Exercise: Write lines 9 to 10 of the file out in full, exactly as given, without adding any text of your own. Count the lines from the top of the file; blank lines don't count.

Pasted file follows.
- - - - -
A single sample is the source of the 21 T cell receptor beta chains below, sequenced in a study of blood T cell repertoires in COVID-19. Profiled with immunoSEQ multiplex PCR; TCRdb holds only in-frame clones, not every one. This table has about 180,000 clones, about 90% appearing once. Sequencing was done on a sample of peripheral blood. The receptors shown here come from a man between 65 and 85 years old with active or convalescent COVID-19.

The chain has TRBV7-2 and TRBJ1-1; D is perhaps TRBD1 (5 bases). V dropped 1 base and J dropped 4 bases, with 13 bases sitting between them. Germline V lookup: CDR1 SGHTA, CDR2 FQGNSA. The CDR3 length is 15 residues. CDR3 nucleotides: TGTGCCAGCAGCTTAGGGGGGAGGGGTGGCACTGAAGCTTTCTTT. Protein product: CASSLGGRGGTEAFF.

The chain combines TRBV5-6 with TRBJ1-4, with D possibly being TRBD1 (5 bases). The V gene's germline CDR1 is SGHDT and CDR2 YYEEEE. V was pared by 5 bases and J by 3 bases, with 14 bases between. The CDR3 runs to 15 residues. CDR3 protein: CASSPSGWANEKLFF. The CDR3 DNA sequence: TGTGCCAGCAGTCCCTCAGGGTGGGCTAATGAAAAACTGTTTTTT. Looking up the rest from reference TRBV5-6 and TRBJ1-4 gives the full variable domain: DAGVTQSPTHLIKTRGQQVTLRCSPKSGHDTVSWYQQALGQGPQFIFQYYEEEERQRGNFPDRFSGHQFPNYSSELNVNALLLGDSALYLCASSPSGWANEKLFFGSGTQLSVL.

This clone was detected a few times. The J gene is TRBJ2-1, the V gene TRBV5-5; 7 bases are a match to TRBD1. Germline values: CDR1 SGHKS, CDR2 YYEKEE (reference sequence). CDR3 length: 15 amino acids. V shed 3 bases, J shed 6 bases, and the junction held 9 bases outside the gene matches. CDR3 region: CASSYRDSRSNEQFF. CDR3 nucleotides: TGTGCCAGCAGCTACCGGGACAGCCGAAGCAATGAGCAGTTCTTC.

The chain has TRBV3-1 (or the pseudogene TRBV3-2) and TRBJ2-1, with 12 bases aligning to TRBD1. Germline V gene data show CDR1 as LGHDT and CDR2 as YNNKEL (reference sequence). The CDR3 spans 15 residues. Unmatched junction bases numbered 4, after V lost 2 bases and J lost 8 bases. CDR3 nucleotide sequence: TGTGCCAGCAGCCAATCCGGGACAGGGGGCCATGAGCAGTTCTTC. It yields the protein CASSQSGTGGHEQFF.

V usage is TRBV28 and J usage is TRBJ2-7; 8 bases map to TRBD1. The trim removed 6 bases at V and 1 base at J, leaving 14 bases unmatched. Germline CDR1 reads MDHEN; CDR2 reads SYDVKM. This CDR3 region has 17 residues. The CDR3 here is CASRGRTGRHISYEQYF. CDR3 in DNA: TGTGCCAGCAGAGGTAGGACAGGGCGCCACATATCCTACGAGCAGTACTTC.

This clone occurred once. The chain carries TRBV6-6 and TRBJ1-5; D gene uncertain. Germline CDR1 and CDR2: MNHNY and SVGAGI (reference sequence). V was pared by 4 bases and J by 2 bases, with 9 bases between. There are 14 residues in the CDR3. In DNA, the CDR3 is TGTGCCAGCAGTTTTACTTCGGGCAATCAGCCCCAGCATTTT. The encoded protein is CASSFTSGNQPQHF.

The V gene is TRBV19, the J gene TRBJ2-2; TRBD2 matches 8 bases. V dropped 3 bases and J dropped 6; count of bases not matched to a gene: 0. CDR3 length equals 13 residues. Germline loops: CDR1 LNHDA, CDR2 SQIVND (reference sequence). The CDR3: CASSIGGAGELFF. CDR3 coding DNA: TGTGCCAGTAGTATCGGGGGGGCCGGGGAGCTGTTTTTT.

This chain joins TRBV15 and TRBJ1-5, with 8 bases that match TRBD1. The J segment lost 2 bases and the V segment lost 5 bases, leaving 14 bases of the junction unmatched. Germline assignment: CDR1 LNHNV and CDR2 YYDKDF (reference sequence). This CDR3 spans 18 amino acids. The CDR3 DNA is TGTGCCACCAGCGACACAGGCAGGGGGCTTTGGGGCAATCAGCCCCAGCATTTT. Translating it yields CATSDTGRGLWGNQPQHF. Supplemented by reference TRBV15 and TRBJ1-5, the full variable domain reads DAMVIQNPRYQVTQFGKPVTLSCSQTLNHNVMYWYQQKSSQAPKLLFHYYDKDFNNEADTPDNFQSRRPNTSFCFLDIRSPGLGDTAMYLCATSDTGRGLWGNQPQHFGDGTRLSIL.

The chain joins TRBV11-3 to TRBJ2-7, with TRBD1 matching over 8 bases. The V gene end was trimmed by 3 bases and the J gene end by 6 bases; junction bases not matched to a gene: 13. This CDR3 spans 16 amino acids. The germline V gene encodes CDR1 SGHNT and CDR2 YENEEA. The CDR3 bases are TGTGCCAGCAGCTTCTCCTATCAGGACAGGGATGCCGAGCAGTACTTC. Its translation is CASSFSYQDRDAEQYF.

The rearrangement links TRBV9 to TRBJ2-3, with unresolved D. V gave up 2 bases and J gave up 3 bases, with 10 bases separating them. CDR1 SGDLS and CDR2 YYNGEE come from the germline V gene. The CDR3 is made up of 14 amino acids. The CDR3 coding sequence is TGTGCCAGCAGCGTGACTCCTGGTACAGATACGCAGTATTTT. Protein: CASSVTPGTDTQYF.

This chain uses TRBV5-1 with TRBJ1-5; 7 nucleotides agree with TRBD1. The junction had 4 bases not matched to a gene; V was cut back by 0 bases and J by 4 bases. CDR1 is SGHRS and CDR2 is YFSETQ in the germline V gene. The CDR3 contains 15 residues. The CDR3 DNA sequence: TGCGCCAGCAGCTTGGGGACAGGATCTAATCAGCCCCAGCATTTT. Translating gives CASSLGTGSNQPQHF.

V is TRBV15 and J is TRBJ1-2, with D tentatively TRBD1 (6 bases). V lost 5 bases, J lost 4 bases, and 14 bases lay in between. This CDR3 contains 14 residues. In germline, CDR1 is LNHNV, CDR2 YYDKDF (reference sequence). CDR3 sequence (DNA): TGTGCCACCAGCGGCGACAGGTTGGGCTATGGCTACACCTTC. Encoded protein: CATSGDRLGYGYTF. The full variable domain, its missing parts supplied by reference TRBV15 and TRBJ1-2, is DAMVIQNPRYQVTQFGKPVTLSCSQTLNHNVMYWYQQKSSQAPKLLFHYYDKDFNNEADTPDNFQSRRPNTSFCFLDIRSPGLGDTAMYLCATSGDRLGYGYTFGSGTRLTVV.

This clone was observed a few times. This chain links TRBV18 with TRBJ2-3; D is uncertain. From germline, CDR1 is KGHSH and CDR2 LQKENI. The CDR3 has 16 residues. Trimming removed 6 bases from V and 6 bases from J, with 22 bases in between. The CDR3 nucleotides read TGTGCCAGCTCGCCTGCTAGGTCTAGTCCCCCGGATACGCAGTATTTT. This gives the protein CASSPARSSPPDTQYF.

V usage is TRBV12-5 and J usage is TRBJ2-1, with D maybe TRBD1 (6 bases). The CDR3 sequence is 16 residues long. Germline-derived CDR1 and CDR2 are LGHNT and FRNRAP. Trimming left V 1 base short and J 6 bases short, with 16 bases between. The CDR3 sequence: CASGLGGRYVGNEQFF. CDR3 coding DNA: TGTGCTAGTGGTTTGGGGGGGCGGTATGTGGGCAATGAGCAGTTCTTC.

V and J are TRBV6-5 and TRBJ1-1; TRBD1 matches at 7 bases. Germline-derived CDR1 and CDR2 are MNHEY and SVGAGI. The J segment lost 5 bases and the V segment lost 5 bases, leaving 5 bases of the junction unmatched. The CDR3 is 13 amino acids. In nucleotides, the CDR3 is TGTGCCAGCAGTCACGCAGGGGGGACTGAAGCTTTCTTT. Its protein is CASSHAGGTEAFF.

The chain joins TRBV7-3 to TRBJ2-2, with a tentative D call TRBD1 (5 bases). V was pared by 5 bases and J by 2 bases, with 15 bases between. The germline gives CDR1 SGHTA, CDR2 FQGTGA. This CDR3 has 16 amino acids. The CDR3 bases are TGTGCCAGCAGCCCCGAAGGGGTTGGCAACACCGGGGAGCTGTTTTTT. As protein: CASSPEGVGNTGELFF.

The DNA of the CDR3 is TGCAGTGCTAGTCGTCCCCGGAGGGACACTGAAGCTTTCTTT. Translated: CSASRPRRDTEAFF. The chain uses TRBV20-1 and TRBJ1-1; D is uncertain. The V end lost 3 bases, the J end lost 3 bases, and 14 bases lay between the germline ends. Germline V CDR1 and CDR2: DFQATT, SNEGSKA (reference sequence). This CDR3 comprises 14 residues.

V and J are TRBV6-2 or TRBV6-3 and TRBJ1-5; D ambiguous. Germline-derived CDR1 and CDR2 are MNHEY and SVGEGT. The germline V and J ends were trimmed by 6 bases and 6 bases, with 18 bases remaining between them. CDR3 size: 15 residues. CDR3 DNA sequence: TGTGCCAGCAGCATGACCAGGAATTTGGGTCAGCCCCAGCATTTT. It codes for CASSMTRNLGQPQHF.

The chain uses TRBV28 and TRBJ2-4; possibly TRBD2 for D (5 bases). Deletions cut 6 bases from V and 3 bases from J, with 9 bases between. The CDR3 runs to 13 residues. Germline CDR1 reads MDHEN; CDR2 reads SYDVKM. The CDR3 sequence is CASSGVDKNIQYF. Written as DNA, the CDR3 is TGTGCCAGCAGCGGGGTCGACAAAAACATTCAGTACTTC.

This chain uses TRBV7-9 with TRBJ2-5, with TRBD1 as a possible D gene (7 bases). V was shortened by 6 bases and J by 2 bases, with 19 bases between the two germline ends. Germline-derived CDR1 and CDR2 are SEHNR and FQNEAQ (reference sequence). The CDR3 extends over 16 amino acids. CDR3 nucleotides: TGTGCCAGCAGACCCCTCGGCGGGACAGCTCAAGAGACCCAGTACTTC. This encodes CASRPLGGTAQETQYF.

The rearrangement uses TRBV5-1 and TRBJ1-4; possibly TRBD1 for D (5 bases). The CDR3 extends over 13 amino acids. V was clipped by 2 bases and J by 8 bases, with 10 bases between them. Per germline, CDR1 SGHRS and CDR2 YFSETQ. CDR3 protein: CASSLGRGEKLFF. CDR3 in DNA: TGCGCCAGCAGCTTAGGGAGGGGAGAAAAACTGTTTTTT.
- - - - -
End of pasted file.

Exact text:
This chain joins TRBV15 and TRBJ1-5, with 8 bases that match TRBD1. The J segment lost 2 bases and the V segment lost 5 bases, leaving 14 bases of the junction unmatched. Germline assignment: CDR1 LNHNV and CDR2 YYDKDF (reference sequence). This CDR3 spans 18 amino acids. The CDR3 DNA is TGTGCCACCAGCGACACAGGCAGGGGGCTTTGGGGCAATCAGCCCCAGCATTTT. Translating it yields CATSDTGRGLWGNQPQHF. Supplemented by reference TRBV15 and TRBJ1-5, the full variable domain reads DAMVIQNPRYQVTQFGKPVTLSCSQTLNHNVMYWYQQKSSQAPKLLFHYYDKDFNNEADTPDNFQSRRPNTSFCFLDIRSPGLGDTAMYLCATSDTGRGLWGNQPQHFGDGTRLSIL.

The chain joins TRBV11-3 to TRBJ2-7, with TRBD1 matching over 8 bases. The V gene end was trimmed by 3 bases and the J gene end by 6 bases; junction bases not matched to a gene: 13. This CDR3 spans 16 amino acids. The germline V gene encodes CDR1 SGHNT and CDR2 YENEEA. The CDR3 bases are TGTGCCAGCAGCTTCTCCTATCAGGACAGGGATGCCGAGCAGTACTTC. Its translation is CASSFSYQDRDAEQYF.